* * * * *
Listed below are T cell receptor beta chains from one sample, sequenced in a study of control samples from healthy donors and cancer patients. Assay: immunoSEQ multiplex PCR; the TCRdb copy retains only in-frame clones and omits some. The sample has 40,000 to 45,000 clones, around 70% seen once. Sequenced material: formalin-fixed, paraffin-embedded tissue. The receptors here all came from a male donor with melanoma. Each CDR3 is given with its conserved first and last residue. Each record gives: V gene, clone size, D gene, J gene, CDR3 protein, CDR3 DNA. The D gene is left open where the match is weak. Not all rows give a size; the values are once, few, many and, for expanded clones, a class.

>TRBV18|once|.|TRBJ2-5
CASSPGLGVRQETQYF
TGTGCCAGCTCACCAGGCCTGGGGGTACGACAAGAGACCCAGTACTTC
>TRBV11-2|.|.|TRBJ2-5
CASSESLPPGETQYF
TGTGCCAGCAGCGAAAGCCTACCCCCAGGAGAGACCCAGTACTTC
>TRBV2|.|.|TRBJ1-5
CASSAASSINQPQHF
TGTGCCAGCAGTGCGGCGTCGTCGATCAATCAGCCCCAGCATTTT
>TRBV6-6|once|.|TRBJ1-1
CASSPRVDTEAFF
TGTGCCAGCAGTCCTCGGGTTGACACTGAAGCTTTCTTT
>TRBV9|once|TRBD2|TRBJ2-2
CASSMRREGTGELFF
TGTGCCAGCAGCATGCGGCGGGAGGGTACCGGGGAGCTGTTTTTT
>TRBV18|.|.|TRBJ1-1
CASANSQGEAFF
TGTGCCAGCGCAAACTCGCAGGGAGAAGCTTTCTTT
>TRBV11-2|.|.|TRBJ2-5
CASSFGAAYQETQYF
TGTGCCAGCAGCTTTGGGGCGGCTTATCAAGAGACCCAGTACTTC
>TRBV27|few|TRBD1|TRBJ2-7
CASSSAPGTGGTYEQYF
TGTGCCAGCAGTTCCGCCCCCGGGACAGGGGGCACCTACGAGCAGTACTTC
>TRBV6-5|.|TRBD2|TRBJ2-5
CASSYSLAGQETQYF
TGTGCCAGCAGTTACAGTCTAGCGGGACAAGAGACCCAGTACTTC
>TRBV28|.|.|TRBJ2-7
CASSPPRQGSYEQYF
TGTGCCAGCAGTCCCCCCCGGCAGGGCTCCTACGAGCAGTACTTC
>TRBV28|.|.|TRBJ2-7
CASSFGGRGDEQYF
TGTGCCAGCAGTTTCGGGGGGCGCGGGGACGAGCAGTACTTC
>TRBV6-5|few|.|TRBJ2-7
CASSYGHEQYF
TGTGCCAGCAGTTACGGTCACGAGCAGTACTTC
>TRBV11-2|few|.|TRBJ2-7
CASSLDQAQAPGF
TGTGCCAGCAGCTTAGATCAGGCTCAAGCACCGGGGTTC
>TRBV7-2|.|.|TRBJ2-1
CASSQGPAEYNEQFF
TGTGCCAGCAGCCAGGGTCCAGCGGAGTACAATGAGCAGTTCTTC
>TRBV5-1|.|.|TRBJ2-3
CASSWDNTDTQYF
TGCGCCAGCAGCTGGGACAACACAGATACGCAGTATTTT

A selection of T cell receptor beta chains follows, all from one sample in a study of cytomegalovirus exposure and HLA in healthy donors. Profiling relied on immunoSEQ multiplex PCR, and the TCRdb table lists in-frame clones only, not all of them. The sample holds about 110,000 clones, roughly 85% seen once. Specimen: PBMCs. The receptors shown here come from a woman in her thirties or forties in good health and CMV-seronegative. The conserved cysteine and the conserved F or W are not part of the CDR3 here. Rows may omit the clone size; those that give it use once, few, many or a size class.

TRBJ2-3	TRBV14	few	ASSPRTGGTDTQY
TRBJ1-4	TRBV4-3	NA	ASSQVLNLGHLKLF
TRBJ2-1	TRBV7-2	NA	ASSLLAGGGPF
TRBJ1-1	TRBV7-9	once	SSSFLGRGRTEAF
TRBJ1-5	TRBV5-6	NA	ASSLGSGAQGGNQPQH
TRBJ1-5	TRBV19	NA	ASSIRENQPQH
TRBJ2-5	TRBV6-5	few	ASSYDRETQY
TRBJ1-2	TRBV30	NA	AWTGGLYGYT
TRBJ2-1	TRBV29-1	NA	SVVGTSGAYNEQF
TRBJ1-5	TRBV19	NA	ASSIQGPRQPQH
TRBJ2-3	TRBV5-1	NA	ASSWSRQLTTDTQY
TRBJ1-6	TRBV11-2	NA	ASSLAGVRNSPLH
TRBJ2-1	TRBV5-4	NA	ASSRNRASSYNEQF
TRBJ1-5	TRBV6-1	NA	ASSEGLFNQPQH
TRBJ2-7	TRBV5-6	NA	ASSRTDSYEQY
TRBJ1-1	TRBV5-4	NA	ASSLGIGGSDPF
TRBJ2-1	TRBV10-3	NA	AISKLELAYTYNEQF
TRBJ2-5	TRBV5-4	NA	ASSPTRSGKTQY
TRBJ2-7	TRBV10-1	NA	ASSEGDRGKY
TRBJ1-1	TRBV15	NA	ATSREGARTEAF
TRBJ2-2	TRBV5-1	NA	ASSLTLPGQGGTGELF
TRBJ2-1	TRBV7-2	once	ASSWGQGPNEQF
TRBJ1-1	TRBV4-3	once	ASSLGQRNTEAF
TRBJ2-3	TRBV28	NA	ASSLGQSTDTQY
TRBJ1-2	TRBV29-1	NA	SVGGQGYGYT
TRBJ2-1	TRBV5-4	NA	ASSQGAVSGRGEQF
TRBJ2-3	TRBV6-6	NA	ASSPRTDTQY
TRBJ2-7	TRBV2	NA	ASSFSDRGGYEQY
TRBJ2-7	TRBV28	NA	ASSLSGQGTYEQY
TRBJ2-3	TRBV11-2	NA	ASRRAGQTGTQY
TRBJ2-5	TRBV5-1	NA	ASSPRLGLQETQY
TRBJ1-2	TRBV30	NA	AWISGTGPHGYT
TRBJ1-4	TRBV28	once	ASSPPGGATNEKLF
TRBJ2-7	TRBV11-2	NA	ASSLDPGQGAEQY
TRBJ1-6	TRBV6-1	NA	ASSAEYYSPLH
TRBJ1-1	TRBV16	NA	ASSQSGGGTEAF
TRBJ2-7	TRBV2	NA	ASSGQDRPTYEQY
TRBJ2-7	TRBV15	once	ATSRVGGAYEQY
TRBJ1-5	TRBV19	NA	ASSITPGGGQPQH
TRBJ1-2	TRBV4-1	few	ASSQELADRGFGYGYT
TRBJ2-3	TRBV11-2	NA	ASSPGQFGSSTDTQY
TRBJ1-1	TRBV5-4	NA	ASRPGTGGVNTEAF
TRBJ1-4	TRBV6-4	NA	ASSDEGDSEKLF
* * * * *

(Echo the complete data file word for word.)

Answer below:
Listed below are T cell receptor beta chains from one sample, sequenced in a study of control samples from healthy donors and cancer patients. Assay: immunoSEQ multiplex PCR; the TCRdb copy retains only in-frame clones and omits some. The sample has 40,000 to 45,000 clones, around 70% seen once. Sequenced material: formalin-fixed, paraffin-embedded tissue. The receptors here all came from a male donor with melanoma. Each CDR3 is given with its conserved first and last residue. Each record gives: V gene, clone size, D gene, J gene, CDR3 protein, CDR3 DNA. The D gene is left open where the match is weak. Not all rows give a size; the values are once, few, many and, for expanded clones, a class.

>TRBV18|once|.|TRBJ2-5
CASSPGLGVRQETQYF
TGTGCCAGCTCACCAGGCCTGGGGGTACGACAAGAGACCCAGTACTTC
>TRBV11-2|.|.|TRBJ2-5
CASSESLPPGETQYF
TGTGCCAGCAGCGAAAGCCTACCCCCAGGAGAGACCCAGTACTTC
>TRBV2|.|.|TRBJ1-5
CASSAASSINQPQHF
TGTGCCAGCAGTGCGGCGTCGTCGATCAATCAGCCCCAGCATTTT
>TRBV6-6|once|.|TRBJ1-1
CASSPRVDTEAFF
TGTGCCAGCAGTCCTCGGGTTGACACTGAAGCTTTCTTT
>TRBV9|once|TRBD2|TRBJ2-2
CASSMRREGTGELFF
TGTGCCAGCAGCATGCGGCGGGAGGGTACCGGGGAGCTGTTTTTT
>TRBV18|.|.|TRBJ1-1
CASANSQGEAFF
TGTGCCAGCGCAAACTCGCAGGGAGAAGCTTTCTTT
>TRBV11-2|.|.|TRBJ2-5
CASSFGAAYQETQYF
TGTGCCAGCAGCTTTGGGGCGGCTTATCAAGAGACCCAGTACTTC
>TRBV27|few|TRBD1|TRBJ2-7
CASSSAPGTGGTYEQYF
TGTGCCAGCAGTTCCGCCCCCGGGACAGGGGGCACCTACGAGCAGTACTTC
>TRBV6-5|.|TRBD2|TRBJ2-5
CASSYSLAGQETQYF
TGTGCCAGCAGTTACAGTCTAGCGGGACAAGAGACCCAGTACTTC
>TRBV28|.|.|TRBJ2-7
CASSPPRQGSYEQYF
TGTGCCAGCAGTCCCCCCCGGCAGGGCTCCTACGAGCAGTACTTC
>TRBV28|.|.|TRBJ2-7
CASSFGGRGDEQYF
TGTGCCAGCAGTTTCGGGGGGCGCGGGGACGAGCAGTACTTC
>TRBV6-5|few|.|TRBJ2-7
CASSYGHEQYF
TGTGCCAGCAGTTACGGTCACGAGCAGTACTTC
>TRBV11-2|few|.|TRBJ2-7
CASSLDQAQAPGF
TGTGCCAGCAGCTTAGATCAGGCTCAAGCACCGGGGTTC
>TRBV7-2|.|.|TRBJ2-1
CASSQGPAEYNEQFF
TGTGCCAGCAGCCAGGGTCCAGCGGAGTACAATGAGCAGTTCTTC
>TRBV5-1|.|.|TRBJ2-3
CASSWDNTDTQYF
TGCGCCAGCAGCTGGGACAACACAGATACGCAGTATTTT

A selection of T cell receptor beta chains follows, all from one sample in a study of cytomegalovirus exposure and HLA in healthy donors. Profiling relied on immunoSEQ multiplex PCR, and the TCRdb table lists in-frame clones only, not all of them. The sample holds about 110,000 clones, roughly 85% seen once. Specimen: PBMCs. The receptors shown here come from a woman in her thirties or forties in good health and CMV-seronegative. The conserved cysteine and the conserved F or W are not part of the CDR3 here. Rows may omit the clone size; those that give it use once, few, many or a size class.

TRBJ2-3	TRBV14	few	ASSPRTGGTDTQY
TRBJ1-4	TRBV4-3	NA	ASSQVLNLGHLKLF
TRBJ2-1	TRBV7-2	NA	ASSLLAGGGPF
TRBJ1-1	TRBV7-9	once	SSSFLGRGRTEAF
TRBJ1-5	TRBV5-6	NA	ASSLGSGAQGGNQPQH
TRBJ1-5	TRBV19	NA	ASSIRENQPQH
TRBJ2-5	TRBV6-5	few	ASSYDRETQY
TRBJ1-2	TRBV30	NA	AWTGGLYGYT
TRBJ2-1	TRBV29-1	NA	SVVGTSGAYNEQF
TRBJ1-5	TRBV19	NA	ASSIQGPRQPQH
TRBJ2-3	TRBV5-1	NA	ASSWSRQLTTDTQY
TRBJ1-6	TRBV11-2	NA	ASSLAGVRNSPLH
TRBJ2-1	TRBV5-4	NA	ASSRNRASSYNEQF
TRBJ1-5	TRBV6-1	NA	ASSEGLFNQPQH
TRBJ2-7	TRBV5-6	NA	ASSRTDSYEQY
TRBJ1-1	TRBV5-4	NA	ASSLGIGGSDPF
TRBJ2-1	TRBV10-3	NA	AISKLELAYTYNEQF
TRBJ2-5	TRBV5-4	NA	ASSPTRSGKTQY
TRBJ2-7	TRBV10-1	NA	ASSEGDRGKY
TRBJ1-1	TRBV15	NA	ATSREGARTEAF
TRBJ2-2	TRBV5-1	NA	ASSLTLPGQGGTGELF
TRBJ2-1	TRBV7-2	once	ASSWGQGPNEQF
TRBJ1-1	TRBV4-3	once	ASSLGQRNTEAF
TRBJ2-3	TRBV28	NA	ASSLGQSTDTQY
TRBJ1-2	TRBV29-1	NA	SVGGQGYGYT
TRBJ2-1	TRBV5-4	NA	ASSQGAVSGRGEQF
TRBJ2-3	TRBV6-6	NA	ASSPRTDTQY
TRBJ2-7	TRBV2	NA	ASSFSDRGGYEQY
TRBJ2-7	TRBV28	NA	ASSLSGQGTYEQY
TRBJ2-3	TRBV11-2	NA	ASRRAGQTGTQY
TRBJ2-5	TRBV5-1	NA	ASSPRLGLQETQY
TRBJ1-2	TRBV30	NA	AWISGTGPHGYT
TRBJ1-4	TRBV28	once	ASSPPGGATNEKLF
TRBJ2-7	TRBV11-2	NA	ASSLDPGQGAEQY
TRBJ1-6	TRBV6-1	NA	ASSAEYYSPLH
TRBJ1-1	TRBV16	NA	ASSQSGGGTEAF
TRBJ2-7	TRBV2	NA	ASSGQDRPTYEQY
TRBJ2-7	TRBV15	once	ATSRVGGAYEQY
TRBJ1-5	TRBV19	NA	ASSITPGGGQPQH
TRBJ1-2	TRBV4-1	few	ASSQELADRGFGYGYT
TRBJ2-3	TRBV11-2	NA	ASSPGQFGSSTDTQY
TRBJ1-1	TRBV5-4	NA	ASRPGTGGVNTEAF
TRBJ1-4	TRBV6-4	NA	ASSDEGDSEKLF